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Dave Brat, Economics Professor: 'I Don't Have A Well-Crafted Response' On Minimum Wage

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Dave Brat captured the GOP's nomination for Virginia's 7th Congressional District, defeating House Majority Leader Eric Cantor (R-Va.). (AP Photo/Steve Helber)
Dave Brat captured the GOP's nomination for Virginia's 7th Congressional District, defeating House Majority Leader Eric Cantor (R-Va.). (AP Photo/Steve Helber)

WASHINGTON -- Economics professor Dave Brat was thrown headfirst into the pressure cooker of national politics Wednesday, when he appeared on MSNBC and found himself unexpectedly grilled on his policy positions.

"I thought we were just going to chat today about the celebratory aspects," said Brat, who defeated House Majority Leader Eric Cantor (R-Va.) Tuesday night in the state's 7th Congressional District GOP primary. It was a stunning political upset in a race that Cantor was expected to easily win.

"I love all the policy questions, I'm happy to do more, but I just wanted to talk about the victory ahead and I wanted to thank everybody that worked so hard on my campaign," added Brat, after fielding questions from MSNBC host Chuck Todd about the minimum wage, free trade and Syria. "I'm happy to take policy issues at any time. I just wanted to call out a thanks to everybody today."

Brat teaches at Randolph-Macon College, where his Democratic opponent, Jack Trammell, is also a professor. But despite his background in economics, Brat wasn't quite ready to answer whether he supported a federal minimum wage. It currently stands at $7.25 an hour, but Democrats have been pushing to raise it to $10.10. From his exchange with Todd:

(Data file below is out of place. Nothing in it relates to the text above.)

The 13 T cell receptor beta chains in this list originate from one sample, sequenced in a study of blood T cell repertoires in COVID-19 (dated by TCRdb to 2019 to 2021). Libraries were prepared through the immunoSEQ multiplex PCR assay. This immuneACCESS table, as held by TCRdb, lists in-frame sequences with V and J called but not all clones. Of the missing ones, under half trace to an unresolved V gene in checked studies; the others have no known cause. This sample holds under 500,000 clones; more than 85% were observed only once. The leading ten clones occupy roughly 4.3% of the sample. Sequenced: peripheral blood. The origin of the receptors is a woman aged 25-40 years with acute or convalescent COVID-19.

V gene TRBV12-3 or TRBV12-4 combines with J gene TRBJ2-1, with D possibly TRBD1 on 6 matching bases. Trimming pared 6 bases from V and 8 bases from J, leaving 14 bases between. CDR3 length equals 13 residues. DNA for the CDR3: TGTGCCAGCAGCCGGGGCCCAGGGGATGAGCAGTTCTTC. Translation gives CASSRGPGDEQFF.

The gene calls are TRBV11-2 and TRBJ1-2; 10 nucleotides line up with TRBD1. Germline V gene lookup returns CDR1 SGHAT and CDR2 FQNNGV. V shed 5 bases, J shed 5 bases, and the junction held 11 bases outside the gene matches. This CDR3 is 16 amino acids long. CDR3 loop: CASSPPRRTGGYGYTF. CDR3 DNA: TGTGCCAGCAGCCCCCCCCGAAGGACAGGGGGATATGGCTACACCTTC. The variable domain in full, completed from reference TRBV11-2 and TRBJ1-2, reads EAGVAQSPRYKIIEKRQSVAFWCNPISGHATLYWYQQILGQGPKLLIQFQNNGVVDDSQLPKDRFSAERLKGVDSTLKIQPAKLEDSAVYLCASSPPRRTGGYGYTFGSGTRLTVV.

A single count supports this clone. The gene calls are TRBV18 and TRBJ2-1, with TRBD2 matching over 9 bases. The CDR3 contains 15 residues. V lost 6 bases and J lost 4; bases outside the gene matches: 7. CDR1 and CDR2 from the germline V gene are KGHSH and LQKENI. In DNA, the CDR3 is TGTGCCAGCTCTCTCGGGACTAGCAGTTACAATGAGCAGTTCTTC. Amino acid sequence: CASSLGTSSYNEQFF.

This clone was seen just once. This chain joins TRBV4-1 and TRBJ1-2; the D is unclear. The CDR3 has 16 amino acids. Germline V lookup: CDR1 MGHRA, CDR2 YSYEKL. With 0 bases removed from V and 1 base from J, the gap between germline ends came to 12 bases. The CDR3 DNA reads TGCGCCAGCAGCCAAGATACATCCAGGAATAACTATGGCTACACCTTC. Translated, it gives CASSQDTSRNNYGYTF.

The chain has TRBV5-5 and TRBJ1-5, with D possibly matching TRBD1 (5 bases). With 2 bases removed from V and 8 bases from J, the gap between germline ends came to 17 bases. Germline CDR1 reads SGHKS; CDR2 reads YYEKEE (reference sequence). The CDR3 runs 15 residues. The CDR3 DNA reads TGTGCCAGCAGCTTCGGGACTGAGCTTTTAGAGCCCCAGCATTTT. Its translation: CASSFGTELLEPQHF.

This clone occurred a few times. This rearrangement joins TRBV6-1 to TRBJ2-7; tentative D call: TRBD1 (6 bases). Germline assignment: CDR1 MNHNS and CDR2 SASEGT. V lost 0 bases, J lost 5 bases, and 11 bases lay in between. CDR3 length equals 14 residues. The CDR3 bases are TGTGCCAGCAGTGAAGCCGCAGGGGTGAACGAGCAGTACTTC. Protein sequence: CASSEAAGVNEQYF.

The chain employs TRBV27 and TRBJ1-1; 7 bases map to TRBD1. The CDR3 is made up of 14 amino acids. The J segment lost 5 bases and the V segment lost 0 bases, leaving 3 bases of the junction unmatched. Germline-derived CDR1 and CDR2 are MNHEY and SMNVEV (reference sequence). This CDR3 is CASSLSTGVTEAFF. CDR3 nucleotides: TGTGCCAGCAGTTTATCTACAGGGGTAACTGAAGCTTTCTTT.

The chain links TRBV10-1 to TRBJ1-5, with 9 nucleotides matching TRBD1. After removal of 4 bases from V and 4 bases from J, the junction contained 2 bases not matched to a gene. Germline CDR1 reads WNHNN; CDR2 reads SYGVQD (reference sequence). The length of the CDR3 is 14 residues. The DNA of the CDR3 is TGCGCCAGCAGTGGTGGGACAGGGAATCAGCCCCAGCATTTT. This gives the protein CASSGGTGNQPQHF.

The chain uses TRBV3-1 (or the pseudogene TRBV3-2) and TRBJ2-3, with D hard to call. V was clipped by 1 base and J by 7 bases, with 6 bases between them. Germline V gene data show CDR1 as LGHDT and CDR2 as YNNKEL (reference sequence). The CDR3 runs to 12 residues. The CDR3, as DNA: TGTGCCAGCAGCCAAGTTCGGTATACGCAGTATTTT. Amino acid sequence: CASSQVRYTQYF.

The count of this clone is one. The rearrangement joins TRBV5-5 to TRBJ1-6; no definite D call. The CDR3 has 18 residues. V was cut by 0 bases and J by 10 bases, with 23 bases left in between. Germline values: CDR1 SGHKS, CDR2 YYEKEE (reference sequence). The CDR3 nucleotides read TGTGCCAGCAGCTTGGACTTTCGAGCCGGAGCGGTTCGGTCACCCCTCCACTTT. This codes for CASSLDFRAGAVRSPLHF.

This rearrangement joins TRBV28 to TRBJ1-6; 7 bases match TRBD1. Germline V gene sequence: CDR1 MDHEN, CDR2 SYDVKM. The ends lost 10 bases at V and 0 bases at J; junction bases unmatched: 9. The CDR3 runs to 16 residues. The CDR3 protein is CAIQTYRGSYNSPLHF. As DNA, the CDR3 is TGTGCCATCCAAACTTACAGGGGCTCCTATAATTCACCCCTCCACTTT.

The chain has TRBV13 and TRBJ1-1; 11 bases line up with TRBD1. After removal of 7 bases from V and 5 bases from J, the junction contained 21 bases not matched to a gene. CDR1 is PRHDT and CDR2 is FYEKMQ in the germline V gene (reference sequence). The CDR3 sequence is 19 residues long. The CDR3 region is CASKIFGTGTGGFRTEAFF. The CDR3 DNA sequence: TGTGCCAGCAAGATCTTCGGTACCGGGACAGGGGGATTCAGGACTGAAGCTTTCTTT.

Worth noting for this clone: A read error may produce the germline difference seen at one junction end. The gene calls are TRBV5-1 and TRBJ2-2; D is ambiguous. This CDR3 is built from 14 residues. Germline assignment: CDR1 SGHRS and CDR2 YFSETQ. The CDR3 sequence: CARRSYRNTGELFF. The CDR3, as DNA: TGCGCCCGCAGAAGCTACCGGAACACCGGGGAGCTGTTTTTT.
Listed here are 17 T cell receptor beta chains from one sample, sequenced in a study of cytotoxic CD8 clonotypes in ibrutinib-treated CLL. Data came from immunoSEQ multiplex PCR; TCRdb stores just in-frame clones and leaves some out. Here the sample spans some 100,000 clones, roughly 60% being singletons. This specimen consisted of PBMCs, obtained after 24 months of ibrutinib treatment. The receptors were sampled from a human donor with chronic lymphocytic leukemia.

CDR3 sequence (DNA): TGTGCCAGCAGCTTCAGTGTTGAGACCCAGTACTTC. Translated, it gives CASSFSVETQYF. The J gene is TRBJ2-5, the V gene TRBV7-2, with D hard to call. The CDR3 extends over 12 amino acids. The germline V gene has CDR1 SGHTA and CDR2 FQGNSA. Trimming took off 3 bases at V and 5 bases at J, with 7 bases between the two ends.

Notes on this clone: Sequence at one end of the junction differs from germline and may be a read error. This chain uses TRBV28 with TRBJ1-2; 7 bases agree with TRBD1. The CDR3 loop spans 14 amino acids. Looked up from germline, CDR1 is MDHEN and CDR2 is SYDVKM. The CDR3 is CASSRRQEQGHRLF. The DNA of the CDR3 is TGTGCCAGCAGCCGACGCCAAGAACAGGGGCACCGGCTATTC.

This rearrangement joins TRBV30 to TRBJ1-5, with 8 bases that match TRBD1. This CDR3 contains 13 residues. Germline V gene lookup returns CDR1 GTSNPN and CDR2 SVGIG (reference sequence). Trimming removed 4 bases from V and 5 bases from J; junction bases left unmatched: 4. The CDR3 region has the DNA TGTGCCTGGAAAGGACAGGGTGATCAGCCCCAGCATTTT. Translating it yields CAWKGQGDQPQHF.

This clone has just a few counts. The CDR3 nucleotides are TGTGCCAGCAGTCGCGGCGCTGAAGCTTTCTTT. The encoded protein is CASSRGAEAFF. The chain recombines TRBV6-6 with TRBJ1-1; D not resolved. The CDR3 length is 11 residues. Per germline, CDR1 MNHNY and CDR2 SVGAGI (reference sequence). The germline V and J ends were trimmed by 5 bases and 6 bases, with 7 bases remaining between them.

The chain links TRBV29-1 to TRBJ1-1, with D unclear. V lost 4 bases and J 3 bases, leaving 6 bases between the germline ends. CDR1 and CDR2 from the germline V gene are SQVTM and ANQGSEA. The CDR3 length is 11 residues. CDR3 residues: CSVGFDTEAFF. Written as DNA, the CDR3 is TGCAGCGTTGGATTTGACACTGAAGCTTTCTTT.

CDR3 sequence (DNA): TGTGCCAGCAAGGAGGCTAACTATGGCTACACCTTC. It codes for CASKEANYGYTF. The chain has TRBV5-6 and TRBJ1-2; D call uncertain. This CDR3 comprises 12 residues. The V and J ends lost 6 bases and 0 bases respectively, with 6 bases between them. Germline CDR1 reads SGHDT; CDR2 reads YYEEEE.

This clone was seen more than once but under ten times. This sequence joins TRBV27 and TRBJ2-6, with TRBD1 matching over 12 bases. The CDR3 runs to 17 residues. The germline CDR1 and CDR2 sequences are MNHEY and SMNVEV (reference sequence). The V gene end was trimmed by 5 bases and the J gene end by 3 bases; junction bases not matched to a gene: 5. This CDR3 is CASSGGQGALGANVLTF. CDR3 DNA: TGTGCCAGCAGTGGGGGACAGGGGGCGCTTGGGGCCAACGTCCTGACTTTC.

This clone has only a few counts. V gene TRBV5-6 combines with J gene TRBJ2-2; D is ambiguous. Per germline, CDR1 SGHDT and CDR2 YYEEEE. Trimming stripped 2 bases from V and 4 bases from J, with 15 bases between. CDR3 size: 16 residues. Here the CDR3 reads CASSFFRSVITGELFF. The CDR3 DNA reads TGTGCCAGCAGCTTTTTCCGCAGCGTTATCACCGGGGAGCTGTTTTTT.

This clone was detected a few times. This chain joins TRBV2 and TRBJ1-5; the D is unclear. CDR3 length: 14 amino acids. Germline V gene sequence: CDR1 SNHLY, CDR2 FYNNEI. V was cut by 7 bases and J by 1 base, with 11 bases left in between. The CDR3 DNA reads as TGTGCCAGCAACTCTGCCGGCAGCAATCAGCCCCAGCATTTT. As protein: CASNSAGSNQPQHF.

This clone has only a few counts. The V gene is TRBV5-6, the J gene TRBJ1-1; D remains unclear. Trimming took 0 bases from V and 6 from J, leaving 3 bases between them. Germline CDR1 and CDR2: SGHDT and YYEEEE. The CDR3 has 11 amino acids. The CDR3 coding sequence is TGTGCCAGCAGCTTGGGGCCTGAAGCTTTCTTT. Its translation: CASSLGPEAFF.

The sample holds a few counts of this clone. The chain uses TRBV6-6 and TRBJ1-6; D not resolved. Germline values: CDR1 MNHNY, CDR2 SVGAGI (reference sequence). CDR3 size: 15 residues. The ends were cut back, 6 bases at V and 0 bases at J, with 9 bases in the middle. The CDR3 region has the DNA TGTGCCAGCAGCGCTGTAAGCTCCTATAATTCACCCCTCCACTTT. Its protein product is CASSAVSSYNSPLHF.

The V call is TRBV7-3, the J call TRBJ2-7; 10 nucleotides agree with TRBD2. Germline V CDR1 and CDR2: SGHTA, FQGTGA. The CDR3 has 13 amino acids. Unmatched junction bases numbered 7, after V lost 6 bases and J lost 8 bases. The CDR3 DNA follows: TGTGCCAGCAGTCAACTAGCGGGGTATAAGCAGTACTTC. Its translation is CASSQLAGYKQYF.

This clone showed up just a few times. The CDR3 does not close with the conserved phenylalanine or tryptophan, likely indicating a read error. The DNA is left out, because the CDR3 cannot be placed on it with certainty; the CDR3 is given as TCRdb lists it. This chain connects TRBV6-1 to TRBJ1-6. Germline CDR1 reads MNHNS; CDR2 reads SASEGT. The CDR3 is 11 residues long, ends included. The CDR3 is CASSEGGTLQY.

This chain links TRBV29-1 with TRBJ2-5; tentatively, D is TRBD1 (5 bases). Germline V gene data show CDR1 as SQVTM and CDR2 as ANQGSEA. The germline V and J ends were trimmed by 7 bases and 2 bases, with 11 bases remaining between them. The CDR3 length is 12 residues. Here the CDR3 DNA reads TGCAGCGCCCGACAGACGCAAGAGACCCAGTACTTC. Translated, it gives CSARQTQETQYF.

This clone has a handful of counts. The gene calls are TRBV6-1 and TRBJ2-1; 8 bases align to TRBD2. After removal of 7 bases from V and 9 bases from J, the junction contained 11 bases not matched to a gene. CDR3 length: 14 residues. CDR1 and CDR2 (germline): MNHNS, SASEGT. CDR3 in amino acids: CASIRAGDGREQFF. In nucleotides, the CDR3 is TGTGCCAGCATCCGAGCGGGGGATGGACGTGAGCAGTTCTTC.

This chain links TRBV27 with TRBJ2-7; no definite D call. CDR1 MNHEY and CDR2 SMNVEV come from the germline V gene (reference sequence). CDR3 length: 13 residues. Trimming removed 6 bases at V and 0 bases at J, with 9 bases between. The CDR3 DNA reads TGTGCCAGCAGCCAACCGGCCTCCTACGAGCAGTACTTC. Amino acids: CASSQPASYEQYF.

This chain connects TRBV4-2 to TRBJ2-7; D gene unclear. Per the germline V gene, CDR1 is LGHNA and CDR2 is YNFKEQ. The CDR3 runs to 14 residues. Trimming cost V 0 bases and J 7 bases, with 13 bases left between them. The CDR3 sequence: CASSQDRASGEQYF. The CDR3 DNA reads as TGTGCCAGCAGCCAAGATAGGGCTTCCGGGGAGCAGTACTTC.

TODD: Where are you on the minimum wage? Do you believe in it, and would you raise it?

BRAT: Minimum wage, no, I'm a free market guy. Our labor markets right now are already distorted from too many regulations. I think CATO estimates there's $2 trillion of regulatory problems and then throw Obamacare on top of that, the work hours is 30 hours a week. You can only hire 50 people. There's just distortion after distortion after distortion and we wonder why our labor markets are broken.

TODD: So should there be a minimum wage in your opinion?

BRAT: Say it again.

TODD: Should there be a minimum wage in your opinion?

BRAT: I don't have a well-crafted response on that one. All I know is if you take the long-run graph over 200 years of the wage rate, it cannot differ from your nation's productivity. Right? So you can't make up wage rates. Right? I would love for everyone in sub-Saharan Africa, for example -- children of God -- to make $100 an hour. I would love to just assert that that would be the case. But you can't assert that unless you raise their productivity, and then the wage follows.

TODD: Sounds like you're making a case against a federally mandated minimum wage.

BRAT: I'm just making the case I just made that you can't artificially make up wage rates, they have to be related to productivity.

According to the Center for Economic and Policy Research, the federal minimum wage in the United States should actually be almost $22 an hour if it had kept up with increases in worker productivity.

Brat defeated Cantor, the second most powerful Republican in the House, despite being heavily outspent. It's the first time a sitting house majority leader has lost since the position was created in 1899. Polling in the days leading up to the primary had Cantor ahead, with the congressman's own internal polling showing him with a stunning 34-point lead.

While Cantor had the widespread backing of the establishment, Brat had the support of conservatives such as radio talk show host Laura Ingraham, who was chastising tea party groups for not doing more to help him during her show Wednesday morning.

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